The Falcon 9’s upper stage will deploy the two GRACE-FO satellites in orbit around 300 miles (500 kilometers) above Earth, then reignite to climb into a slightly higher orbit for release of the five Iridium payloads.

The May 22 launch will employ a previously-flown Falcon 9 first stage booster first used on the Jan. 7 flight of the U.S. government’s top secret Zuma payload from Cape Canaveral. No recovery of the first stage is expected next week — the booster is from an earlier model of the Falcon 9 rocket now out of production — but SpaceX could attempt a retrieval of the Falcon 9’s payload shroud using a fast-moving ship dispatched from the Port of Los Angeles.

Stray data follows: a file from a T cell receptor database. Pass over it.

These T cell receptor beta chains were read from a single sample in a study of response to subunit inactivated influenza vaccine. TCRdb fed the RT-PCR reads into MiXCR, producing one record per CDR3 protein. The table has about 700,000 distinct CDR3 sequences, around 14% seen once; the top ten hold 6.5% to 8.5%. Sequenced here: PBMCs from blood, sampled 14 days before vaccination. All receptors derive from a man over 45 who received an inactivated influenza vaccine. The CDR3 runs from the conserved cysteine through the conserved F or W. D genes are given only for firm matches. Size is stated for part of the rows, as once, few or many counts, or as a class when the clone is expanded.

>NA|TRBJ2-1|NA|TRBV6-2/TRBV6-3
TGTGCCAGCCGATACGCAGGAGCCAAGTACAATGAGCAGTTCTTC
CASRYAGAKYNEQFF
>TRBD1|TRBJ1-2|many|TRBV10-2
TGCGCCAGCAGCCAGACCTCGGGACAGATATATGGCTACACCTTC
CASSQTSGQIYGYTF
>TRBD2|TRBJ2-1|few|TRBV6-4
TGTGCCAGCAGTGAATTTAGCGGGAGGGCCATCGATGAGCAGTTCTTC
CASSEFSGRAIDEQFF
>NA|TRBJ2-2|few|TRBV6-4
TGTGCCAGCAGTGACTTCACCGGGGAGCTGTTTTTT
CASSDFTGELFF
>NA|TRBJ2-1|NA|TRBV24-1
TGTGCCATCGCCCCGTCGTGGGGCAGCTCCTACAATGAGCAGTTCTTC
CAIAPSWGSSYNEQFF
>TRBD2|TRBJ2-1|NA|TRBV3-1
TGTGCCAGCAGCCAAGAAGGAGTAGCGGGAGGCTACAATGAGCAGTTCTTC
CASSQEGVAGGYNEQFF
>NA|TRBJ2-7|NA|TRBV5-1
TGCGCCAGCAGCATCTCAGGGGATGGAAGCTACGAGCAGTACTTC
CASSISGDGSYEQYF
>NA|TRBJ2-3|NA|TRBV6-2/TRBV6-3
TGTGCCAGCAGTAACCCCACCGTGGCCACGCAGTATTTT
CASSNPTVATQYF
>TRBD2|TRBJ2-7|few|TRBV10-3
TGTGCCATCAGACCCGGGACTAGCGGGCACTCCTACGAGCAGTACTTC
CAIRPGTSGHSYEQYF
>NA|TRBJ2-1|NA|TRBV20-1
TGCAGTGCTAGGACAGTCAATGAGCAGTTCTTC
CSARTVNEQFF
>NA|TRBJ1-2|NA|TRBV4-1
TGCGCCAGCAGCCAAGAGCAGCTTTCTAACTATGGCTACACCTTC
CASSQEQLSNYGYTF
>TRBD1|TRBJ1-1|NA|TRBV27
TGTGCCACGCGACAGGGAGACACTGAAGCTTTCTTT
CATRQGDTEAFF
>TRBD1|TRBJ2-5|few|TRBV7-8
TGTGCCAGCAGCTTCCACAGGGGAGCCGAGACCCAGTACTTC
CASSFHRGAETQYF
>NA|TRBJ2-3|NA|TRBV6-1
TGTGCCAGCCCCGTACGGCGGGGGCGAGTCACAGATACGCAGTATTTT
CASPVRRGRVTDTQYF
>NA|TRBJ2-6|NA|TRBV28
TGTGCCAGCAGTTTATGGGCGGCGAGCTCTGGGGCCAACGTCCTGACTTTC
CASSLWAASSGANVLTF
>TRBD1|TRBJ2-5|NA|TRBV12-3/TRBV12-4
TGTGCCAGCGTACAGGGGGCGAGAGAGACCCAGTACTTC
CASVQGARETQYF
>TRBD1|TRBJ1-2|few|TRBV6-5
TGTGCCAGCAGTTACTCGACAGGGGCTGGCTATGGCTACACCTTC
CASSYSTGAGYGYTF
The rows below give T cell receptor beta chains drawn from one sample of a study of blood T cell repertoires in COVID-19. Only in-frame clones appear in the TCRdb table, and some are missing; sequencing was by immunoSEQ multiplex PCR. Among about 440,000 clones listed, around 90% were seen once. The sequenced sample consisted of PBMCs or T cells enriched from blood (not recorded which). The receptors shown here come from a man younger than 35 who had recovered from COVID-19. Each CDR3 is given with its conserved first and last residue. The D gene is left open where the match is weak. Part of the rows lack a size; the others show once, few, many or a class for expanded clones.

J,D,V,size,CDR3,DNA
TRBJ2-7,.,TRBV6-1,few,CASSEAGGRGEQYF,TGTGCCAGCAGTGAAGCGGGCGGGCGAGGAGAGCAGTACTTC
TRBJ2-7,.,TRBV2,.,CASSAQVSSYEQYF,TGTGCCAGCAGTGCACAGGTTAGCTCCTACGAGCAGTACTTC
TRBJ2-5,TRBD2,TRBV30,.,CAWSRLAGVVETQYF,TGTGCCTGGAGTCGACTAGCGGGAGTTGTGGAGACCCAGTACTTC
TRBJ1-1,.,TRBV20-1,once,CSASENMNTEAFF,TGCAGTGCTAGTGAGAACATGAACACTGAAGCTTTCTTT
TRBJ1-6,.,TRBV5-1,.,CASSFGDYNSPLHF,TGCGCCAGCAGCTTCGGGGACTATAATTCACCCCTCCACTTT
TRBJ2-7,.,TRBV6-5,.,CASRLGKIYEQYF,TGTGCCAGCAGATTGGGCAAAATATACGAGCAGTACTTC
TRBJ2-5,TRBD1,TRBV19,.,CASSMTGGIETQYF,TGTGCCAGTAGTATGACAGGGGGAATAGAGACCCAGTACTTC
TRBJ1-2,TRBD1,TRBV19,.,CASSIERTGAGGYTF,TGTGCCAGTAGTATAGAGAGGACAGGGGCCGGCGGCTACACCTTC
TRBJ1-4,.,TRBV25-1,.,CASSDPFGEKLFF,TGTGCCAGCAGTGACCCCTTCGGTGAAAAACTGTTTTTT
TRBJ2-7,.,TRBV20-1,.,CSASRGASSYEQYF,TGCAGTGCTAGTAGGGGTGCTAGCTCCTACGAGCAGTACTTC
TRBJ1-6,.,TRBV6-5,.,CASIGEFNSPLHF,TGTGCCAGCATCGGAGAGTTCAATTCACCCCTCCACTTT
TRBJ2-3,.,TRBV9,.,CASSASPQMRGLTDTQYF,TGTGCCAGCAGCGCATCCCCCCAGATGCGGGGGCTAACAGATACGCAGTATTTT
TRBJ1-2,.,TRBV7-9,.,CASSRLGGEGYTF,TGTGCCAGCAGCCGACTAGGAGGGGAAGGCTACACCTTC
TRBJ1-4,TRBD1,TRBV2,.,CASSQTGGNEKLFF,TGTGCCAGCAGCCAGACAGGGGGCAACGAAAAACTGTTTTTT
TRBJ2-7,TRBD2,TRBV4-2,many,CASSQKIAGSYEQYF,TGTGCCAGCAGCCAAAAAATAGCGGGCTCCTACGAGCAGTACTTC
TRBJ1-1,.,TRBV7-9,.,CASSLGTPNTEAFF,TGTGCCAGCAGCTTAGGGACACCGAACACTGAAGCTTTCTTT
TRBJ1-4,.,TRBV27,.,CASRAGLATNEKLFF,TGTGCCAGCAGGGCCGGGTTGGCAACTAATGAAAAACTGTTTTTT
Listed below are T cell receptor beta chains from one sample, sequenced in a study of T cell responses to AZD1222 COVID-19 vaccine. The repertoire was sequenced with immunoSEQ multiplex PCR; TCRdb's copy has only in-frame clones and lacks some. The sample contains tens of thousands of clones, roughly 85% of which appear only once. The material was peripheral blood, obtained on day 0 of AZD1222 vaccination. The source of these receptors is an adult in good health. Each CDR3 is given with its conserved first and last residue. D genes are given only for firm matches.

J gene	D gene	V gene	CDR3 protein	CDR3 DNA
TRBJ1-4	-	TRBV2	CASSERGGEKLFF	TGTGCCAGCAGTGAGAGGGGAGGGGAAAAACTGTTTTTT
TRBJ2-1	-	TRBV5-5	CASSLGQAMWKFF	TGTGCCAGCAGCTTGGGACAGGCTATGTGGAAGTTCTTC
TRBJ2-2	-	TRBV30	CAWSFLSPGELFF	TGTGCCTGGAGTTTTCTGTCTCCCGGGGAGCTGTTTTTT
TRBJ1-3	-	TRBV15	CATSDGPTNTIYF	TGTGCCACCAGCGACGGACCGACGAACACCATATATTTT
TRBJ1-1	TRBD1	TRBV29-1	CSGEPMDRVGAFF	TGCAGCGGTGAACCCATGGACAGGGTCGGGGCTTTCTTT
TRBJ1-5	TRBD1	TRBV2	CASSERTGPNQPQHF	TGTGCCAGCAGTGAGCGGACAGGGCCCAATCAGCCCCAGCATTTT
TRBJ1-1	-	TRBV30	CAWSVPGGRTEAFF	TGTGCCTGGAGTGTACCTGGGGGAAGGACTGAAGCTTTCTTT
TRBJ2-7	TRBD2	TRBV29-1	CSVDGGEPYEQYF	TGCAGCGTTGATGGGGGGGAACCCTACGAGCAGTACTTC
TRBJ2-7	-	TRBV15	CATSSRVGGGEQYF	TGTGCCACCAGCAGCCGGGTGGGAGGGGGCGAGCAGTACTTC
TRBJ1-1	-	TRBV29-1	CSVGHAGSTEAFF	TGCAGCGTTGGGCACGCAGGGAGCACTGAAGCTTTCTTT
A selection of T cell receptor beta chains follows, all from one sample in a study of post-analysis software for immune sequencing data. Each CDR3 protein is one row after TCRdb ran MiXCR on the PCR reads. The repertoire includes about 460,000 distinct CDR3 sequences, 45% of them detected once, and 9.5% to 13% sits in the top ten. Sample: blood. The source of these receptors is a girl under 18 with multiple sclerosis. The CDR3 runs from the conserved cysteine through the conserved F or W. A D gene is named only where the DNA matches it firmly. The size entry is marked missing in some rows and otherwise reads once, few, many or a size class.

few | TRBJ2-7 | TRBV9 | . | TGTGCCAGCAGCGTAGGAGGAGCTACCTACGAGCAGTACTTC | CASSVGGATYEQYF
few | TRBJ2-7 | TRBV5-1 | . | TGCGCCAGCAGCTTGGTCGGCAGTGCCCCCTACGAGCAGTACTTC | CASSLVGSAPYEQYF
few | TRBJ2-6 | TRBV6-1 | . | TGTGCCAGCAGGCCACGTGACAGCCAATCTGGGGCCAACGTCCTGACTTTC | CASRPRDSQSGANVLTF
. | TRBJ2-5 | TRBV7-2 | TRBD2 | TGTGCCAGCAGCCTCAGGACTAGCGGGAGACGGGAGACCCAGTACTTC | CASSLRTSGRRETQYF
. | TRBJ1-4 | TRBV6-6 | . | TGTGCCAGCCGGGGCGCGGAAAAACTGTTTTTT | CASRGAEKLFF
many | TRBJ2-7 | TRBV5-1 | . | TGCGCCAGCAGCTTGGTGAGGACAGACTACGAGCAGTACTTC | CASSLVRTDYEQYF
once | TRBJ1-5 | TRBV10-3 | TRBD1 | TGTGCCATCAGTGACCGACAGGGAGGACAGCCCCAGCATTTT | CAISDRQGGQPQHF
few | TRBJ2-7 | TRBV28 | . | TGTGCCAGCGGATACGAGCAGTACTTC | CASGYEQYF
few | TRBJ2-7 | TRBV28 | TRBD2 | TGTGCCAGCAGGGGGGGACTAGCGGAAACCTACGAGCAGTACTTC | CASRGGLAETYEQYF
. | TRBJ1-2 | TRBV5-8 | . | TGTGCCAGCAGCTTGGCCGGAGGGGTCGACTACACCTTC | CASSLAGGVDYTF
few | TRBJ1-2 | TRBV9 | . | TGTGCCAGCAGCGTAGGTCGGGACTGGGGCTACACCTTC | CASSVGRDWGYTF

The nose fairing, which protects satellites during the initial minutes of a launch, is the next piece of the Falcon 9 rocket SpaceX intends to recover and reuse. A vessel named Mr. Steven has been outfitted with a large net, or “catcher’s mitt,” to try to capture halves of the two-piece fairing as they descend under steerable parafoils.

Iridium has two more missions reserved with SpaceX, each set to add 10 more Iridium Next satellites to the communications network. One of the missions is scheduled for July, with another expected by the end of the summer, and Desch said both will fly on the upgraded “Block 5” version of the Falcon 9 rocket, which debuted Friday with a successful commercial launch from the Kennedy Space Center in Florida.

File photo of a Falcon 9 launch from Kennedy Space Center in Florida on Sept. 7, 2017. The same first stage will be used on the SES 12 mission in late May. Credit: SpaceX